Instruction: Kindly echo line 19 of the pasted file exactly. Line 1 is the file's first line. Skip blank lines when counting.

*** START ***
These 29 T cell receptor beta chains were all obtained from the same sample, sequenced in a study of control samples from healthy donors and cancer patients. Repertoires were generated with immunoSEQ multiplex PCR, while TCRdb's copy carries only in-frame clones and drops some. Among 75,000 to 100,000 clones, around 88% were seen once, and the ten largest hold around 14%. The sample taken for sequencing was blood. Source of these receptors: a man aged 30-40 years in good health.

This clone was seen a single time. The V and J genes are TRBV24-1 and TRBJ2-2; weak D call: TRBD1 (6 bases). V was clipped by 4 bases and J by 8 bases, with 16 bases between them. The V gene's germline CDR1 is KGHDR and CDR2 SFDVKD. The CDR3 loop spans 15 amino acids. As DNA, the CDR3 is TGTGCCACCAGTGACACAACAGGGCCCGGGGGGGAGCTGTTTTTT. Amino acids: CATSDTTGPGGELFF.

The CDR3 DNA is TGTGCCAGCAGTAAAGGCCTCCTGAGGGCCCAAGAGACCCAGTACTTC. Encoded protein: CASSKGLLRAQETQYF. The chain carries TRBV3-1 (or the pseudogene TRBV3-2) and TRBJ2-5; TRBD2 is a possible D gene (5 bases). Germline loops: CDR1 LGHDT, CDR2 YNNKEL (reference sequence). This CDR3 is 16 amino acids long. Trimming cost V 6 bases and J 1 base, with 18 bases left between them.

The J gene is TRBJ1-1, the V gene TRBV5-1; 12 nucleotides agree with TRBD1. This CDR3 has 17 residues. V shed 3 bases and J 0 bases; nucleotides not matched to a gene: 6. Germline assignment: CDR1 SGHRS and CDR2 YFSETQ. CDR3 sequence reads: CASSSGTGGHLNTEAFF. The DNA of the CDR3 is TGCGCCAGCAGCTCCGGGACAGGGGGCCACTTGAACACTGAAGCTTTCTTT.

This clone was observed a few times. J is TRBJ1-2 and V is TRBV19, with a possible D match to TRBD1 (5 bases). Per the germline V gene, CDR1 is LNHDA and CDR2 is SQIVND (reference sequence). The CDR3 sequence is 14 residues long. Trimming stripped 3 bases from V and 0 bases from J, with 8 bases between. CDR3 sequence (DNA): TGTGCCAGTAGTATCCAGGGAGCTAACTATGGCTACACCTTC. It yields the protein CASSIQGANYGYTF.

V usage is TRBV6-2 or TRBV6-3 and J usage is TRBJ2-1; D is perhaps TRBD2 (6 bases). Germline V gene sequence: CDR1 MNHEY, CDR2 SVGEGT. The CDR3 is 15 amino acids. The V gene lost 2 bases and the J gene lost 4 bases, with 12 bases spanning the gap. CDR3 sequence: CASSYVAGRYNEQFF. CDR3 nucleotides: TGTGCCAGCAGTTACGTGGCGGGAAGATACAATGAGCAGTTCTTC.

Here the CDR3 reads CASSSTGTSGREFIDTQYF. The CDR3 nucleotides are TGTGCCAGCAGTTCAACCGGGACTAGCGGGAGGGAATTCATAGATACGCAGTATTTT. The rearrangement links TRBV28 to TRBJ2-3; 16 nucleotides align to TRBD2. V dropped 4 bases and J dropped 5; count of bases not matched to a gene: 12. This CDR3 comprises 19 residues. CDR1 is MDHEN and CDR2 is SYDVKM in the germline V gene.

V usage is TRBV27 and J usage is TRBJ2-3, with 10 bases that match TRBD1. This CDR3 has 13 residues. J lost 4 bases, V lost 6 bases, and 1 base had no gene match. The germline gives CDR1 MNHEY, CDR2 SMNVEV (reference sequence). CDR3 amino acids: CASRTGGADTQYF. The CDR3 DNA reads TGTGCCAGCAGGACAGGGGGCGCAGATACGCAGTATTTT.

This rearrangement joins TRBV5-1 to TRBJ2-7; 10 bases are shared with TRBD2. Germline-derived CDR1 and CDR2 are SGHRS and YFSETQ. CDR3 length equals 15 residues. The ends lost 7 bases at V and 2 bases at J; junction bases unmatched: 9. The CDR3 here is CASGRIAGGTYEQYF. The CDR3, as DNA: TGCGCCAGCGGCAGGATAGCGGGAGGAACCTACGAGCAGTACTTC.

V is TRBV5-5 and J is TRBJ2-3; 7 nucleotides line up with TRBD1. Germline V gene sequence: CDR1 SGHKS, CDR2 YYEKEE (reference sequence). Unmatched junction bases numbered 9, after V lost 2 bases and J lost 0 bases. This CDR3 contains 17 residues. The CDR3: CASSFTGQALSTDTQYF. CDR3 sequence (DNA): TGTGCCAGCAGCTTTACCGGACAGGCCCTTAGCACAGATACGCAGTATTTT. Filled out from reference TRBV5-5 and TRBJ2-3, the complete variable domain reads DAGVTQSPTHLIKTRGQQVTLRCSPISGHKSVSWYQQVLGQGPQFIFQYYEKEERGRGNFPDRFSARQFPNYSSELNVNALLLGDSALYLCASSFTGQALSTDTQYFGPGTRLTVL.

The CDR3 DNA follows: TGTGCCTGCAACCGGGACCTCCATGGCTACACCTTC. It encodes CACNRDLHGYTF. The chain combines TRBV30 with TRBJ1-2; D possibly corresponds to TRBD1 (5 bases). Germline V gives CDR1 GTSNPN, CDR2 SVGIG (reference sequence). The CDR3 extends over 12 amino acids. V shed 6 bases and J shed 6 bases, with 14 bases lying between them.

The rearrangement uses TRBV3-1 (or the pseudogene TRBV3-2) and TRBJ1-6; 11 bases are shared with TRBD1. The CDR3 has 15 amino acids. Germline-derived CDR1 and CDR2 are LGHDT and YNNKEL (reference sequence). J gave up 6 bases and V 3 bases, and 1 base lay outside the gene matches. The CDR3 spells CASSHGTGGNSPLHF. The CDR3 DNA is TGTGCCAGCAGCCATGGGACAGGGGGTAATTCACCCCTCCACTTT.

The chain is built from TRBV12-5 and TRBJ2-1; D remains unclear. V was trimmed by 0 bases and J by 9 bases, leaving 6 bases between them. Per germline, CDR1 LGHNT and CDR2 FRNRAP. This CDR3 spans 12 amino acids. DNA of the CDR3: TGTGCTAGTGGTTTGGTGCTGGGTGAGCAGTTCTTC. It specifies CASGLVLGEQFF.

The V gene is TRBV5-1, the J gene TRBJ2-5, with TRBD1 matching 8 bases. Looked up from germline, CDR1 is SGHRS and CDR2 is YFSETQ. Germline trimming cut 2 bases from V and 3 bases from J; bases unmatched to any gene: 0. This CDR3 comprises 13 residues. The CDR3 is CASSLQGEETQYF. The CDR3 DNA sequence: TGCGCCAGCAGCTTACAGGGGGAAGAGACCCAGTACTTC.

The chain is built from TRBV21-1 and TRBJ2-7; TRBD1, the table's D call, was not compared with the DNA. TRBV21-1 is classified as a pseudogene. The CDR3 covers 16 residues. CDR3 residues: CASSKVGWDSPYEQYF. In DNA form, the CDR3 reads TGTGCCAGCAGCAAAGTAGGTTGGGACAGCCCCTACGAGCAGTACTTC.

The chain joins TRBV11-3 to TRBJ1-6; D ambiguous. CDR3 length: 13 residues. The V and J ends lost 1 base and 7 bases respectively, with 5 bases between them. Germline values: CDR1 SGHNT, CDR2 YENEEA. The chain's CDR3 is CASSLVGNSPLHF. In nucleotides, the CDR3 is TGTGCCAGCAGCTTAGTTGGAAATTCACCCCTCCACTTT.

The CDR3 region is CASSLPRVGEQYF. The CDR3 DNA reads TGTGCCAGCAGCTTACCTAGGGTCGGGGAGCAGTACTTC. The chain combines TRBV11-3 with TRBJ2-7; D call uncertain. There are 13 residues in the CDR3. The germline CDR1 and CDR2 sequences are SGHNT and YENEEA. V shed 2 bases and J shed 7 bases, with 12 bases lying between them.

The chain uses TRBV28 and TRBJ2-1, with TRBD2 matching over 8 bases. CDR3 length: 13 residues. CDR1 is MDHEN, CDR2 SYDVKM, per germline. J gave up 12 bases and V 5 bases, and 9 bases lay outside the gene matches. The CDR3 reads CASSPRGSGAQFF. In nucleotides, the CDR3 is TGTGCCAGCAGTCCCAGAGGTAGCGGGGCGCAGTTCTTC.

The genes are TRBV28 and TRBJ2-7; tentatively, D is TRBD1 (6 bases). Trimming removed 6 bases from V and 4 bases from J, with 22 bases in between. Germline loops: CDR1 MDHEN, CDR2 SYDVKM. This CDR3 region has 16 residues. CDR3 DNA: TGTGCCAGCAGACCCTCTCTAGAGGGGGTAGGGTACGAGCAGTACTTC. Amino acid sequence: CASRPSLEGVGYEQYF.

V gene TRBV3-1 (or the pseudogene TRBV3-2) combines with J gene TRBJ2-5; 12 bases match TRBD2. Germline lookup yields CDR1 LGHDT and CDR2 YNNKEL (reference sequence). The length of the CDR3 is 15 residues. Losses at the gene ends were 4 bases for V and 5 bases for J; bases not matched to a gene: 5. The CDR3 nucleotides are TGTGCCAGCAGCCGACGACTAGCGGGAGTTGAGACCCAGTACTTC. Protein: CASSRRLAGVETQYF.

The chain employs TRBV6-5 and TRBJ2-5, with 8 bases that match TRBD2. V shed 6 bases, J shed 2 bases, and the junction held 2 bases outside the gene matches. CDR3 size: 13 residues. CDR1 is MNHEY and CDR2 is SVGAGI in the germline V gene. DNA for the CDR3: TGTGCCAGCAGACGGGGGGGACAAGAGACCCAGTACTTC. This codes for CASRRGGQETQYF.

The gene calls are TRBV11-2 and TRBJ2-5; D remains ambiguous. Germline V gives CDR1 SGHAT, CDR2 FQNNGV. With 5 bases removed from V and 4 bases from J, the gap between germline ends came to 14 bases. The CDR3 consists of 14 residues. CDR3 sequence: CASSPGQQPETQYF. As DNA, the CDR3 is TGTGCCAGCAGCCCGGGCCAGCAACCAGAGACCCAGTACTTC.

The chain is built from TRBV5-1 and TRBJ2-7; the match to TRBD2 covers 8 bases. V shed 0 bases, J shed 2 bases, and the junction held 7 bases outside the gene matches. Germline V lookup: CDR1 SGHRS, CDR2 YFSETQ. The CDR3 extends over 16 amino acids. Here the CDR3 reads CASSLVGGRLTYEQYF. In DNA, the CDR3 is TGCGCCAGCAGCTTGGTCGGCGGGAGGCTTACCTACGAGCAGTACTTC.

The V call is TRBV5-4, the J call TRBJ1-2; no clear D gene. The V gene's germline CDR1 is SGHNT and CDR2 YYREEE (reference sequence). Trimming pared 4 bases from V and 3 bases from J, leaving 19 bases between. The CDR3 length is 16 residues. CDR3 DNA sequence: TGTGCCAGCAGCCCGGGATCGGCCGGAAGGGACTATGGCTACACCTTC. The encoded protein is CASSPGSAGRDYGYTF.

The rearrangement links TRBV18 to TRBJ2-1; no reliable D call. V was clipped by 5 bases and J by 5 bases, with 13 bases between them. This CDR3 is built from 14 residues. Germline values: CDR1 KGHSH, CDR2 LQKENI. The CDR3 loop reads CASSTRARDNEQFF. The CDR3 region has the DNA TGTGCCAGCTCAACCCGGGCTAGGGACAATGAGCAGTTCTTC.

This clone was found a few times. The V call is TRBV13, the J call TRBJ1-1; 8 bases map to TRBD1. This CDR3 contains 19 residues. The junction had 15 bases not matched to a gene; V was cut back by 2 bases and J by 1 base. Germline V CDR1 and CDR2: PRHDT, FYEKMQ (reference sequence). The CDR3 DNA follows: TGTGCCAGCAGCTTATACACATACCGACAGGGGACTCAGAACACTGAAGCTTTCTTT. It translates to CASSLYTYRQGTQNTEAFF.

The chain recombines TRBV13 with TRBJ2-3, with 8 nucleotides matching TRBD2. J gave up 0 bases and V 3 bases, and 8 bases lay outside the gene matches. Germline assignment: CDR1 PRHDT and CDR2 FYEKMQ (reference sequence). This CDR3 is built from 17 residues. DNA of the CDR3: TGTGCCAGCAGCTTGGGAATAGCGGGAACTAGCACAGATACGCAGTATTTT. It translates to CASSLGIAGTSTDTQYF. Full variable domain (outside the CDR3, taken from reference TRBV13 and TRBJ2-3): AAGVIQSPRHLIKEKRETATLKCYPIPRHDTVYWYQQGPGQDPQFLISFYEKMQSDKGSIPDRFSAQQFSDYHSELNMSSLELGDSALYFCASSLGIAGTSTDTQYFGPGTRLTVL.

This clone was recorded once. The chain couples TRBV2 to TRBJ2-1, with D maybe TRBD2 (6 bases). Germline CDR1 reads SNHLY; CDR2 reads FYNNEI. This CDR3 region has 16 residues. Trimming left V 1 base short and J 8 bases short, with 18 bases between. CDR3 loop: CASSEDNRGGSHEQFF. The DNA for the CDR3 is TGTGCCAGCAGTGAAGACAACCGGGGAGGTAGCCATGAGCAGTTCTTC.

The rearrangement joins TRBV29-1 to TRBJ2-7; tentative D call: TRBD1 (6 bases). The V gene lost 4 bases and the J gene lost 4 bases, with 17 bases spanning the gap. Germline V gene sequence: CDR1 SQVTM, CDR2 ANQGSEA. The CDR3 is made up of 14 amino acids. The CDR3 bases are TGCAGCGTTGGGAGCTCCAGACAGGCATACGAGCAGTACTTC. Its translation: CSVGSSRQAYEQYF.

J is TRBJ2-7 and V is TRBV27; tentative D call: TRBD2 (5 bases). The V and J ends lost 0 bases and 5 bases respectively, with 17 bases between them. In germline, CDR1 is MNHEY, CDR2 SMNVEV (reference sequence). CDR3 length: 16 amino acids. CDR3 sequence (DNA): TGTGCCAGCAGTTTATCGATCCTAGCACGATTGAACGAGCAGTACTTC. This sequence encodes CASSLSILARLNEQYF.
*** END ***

The genes are TRBV28 and TRBJ2-7; tentatively, D is TRBD1 (6 bases). Trimming removed 6 bases from V and 4 bases from J, with 22 bases in between. Germline loops: CDR1 MDHEN, CDR2 SYDVKM. This CDR3 region has 16 residues. CDR3 DNA: TGTGCCAGCAGACCCTCTCTAGAGGGGGTAGGGTACGAGCAGTACTTC. Amino acid sequence: CASRPSLEGVGYEQYF.